Presentation at the Legal Data Mining Conference, Paris (FR)
Digital court room Rotterdam (rechtspraak.nl)
While our focus is on keeping ourselves and others healthy and safe and we share the great concerns and grief caused by the corona virus, our team tries to keep the spirit up and is working at a reduced pace from home. Our PhD researcher Georgia had to return earlier from her research stay in Singapore – but we are happy to have her back safe and sound – and many of our planned activities have been cancelled. Luckily, some meetings and events can still go through online and we hope that this virus that has been so devastating for many people can be controlled soon and we can begin to pick up our normal life routines and work activities in a world that has been shaken.
The disruption of society has naturally also affected our justice systems. In the Netherlands, the courts were closed on 17 March 2020, and only process designated urgent cases (including child protection cases, health and security related cases, insolvency cases, and certain criminal cases). A positive side effect is the rapid uptake of digitisation of justice. In the Netherlands, on 3 April 2020 a legislative proposal was put forward to enable more electronic communication and video calling to secure that the judiciary can keep functioning. We report more in detail on this in our blogpost on Conflictoflaws.net.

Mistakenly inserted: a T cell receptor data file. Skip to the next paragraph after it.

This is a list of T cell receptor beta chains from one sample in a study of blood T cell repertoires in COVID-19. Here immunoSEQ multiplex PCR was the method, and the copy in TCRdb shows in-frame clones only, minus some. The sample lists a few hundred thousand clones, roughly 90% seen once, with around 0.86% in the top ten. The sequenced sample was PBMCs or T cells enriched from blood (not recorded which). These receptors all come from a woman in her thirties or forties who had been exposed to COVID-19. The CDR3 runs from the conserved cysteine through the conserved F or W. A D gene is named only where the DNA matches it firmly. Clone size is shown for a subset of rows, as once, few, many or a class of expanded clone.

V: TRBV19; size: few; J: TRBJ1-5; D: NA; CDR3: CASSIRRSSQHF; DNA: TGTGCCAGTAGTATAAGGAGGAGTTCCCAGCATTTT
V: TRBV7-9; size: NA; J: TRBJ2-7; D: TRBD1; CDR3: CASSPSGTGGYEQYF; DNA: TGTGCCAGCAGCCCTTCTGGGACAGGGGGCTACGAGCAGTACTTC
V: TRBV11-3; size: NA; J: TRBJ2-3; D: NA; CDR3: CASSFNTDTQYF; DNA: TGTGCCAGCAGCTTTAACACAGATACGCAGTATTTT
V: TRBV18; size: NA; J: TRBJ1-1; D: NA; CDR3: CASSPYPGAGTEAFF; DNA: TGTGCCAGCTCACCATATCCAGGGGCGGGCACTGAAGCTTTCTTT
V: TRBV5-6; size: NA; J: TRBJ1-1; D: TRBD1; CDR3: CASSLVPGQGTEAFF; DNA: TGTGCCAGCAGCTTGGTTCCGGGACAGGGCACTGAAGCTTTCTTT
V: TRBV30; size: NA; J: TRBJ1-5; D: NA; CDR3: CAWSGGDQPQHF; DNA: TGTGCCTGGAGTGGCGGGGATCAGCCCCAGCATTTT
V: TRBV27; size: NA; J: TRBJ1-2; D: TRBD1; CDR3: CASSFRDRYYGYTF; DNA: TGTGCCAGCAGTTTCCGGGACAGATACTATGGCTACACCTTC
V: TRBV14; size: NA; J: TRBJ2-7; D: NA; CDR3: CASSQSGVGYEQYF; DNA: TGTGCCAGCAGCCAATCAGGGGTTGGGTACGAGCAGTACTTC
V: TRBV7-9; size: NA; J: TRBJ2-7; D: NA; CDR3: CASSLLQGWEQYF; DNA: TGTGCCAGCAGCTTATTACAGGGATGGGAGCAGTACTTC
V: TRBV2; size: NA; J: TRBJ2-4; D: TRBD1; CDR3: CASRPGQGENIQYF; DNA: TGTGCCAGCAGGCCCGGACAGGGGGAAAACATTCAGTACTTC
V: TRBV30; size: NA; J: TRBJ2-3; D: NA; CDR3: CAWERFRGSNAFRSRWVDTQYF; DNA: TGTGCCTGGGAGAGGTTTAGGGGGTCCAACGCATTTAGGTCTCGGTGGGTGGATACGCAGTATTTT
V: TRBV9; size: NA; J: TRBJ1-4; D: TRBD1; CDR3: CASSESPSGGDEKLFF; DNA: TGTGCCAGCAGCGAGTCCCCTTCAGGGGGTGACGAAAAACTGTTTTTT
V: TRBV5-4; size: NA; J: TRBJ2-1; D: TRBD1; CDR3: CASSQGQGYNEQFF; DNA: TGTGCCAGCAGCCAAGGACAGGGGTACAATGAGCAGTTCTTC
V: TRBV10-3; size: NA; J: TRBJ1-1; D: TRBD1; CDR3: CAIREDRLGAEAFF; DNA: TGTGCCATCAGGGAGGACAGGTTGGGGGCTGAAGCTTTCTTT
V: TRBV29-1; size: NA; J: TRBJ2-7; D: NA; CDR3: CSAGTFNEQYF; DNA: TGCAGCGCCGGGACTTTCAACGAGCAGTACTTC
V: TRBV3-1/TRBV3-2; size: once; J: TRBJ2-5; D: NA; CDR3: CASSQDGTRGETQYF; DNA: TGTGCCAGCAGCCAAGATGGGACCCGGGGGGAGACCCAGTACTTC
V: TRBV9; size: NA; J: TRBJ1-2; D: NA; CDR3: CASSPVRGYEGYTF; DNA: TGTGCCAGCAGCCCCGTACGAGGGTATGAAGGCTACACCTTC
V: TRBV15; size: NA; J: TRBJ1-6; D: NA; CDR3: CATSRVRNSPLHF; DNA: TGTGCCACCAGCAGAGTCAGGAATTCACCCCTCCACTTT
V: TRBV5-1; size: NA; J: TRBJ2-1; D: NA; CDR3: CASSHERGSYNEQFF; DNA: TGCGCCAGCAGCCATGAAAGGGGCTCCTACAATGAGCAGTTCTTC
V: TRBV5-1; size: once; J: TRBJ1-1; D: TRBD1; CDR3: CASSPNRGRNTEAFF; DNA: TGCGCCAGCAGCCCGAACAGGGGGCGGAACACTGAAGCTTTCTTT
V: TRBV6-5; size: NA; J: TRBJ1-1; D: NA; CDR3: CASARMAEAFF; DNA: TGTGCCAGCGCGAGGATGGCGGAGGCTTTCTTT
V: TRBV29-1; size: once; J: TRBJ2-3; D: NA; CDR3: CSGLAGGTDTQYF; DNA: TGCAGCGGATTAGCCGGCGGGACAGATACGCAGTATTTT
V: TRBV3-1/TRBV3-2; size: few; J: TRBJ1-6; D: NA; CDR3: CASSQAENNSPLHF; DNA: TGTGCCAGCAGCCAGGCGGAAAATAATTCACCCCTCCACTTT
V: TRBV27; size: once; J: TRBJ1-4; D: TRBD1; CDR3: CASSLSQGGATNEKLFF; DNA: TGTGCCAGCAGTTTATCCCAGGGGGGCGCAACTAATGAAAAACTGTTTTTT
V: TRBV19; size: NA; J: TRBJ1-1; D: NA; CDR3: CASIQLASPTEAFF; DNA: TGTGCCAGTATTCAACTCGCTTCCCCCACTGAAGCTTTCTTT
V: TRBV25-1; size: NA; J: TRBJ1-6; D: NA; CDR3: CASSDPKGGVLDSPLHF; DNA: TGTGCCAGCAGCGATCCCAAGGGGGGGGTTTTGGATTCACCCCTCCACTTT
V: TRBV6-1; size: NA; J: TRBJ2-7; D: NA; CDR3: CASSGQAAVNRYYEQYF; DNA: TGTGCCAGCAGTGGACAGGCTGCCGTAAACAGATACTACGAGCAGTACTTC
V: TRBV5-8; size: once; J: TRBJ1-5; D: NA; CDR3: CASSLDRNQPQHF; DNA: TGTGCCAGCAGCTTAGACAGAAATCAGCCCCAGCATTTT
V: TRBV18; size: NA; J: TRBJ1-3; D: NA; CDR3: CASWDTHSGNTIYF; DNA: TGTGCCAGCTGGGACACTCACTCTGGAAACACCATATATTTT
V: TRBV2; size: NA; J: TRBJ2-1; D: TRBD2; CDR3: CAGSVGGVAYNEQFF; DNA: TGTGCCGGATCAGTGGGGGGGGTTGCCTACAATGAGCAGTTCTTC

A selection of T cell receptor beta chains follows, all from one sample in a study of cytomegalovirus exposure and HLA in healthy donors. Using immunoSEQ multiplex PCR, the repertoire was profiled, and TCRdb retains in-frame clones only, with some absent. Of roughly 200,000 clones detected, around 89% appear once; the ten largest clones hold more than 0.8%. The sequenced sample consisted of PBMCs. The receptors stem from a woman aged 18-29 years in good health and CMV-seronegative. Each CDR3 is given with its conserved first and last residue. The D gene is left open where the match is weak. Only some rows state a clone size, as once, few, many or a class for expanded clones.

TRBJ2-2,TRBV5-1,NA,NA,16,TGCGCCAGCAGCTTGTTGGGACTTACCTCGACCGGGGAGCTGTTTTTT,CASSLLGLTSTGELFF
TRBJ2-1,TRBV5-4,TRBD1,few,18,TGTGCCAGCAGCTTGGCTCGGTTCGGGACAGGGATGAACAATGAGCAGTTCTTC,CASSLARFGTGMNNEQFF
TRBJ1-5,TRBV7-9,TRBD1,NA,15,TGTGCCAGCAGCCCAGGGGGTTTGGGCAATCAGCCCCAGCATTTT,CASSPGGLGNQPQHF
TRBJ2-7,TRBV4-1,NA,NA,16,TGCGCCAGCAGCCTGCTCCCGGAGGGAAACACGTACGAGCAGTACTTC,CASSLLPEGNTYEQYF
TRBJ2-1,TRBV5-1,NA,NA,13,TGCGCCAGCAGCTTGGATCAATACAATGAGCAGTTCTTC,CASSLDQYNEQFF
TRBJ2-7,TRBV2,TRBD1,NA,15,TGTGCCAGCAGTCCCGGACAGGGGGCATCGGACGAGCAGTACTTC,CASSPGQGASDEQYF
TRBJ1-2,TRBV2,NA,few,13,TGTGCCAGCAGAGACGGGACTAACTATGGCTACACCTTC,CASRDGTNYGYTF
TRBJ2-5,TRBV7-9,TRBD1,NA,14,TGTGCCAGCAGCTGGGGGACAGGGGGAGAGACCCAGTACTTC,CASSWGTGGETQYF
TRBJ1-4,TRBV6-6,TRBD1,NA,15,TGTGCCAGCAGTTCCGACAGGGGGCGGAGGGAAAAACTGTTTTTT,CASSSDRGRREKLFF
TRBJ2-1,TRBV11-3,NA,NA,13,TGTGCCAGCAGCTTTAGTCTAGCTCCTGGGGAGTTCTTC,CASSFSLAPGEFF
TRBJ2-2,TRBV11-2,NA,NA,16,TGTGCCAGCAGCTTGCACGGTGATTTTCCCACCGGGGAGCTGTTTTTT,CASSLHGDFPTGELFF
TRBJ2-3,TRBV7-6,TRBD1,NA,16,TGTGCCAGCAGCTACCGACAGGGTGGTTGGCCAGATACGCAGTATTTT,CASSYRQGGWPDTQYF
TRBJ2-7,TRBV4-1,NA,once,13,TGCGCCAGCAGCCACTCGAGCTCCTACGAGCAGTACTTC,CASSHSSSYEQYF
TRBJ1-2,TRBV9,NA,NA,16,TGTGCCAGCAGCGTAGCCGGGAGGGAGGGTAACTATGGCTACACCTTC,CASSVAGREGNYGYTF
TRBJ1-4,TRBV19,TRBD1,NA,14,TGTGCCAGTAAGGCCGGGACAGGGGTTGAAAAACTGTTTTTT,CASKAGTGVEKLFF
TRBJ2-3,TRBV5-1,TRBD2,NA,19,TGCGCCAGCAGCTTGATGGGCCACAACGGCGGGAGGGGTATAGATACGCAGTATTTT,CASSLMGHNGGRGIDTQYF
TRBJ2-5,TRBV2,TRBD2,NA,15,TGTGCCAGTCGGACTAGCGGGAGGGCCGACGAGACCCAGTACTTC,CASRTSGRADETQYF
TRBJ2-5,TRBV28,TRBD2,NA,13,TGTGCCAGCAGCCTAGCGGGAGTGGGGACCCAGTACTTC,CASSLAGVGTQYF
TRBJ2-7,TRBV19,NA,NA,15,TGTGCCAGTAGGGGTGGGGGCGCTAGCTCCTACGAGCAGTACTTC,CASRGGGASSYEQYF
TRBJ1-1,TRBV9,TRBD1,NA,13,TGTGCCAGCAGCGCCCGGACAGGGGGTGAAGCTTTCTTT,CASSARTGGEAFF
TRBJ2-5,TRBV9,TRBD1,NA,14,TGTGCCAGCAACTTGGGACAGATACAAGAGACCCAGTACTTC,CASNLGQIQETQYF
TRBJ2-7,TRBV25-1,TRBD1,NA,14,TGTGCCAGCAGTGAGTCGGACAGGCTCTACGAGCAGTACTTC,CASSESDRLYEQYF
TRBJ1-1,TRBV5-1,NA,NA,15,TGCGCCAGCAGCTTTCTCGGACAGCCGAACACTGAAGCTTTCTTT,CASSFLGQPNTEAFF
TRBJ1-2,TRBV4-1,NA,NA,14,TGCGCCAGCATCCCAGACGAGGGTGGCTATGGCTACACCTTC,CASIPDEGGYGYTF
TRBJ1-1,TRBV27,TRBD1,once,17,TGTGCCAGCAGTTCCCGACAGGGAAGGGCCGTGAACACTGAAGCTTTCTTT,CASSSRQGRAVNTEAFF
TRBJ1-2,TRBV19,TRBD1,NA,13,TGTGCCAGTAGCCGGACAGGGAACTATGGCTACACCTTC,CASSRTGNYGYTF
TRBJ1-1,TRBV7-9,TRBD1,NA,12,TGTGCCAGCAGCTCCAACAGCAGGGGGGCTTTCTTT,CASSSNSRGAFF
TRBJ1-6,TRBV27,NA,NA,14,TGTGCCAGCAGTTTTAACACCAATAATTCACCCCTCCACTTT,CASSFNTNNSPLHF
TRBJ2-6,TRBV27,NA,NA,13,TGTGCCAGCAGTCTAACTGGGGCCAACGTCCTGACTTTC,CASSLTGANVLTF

Stay safe and healthy!
Published: April 1, 2019
On 21-22 March, Erlis Themeli participated in the “Legal Data Mining Conference” organised in Paris by the HEC Paris, École Polytechnique, DATAIA, and the Japanese National Institute of Informatics. The purpose of this Conference was to structure a conversation on both the fundamental and practical issues of legal data mining between scholars from AI, law, and logic. Erlis presented some preliminary findings from his empirical study on the perception of an AI-judge by court-users. This study, which is part of his research on the digitisation of justice, is conducted in collaboration with colleagues from the Rotterdam School of Management, the Erasmus School of Law, and the Utrecht University. The aim of the study is to better understand the reaction of court-users when facing a non-human judge.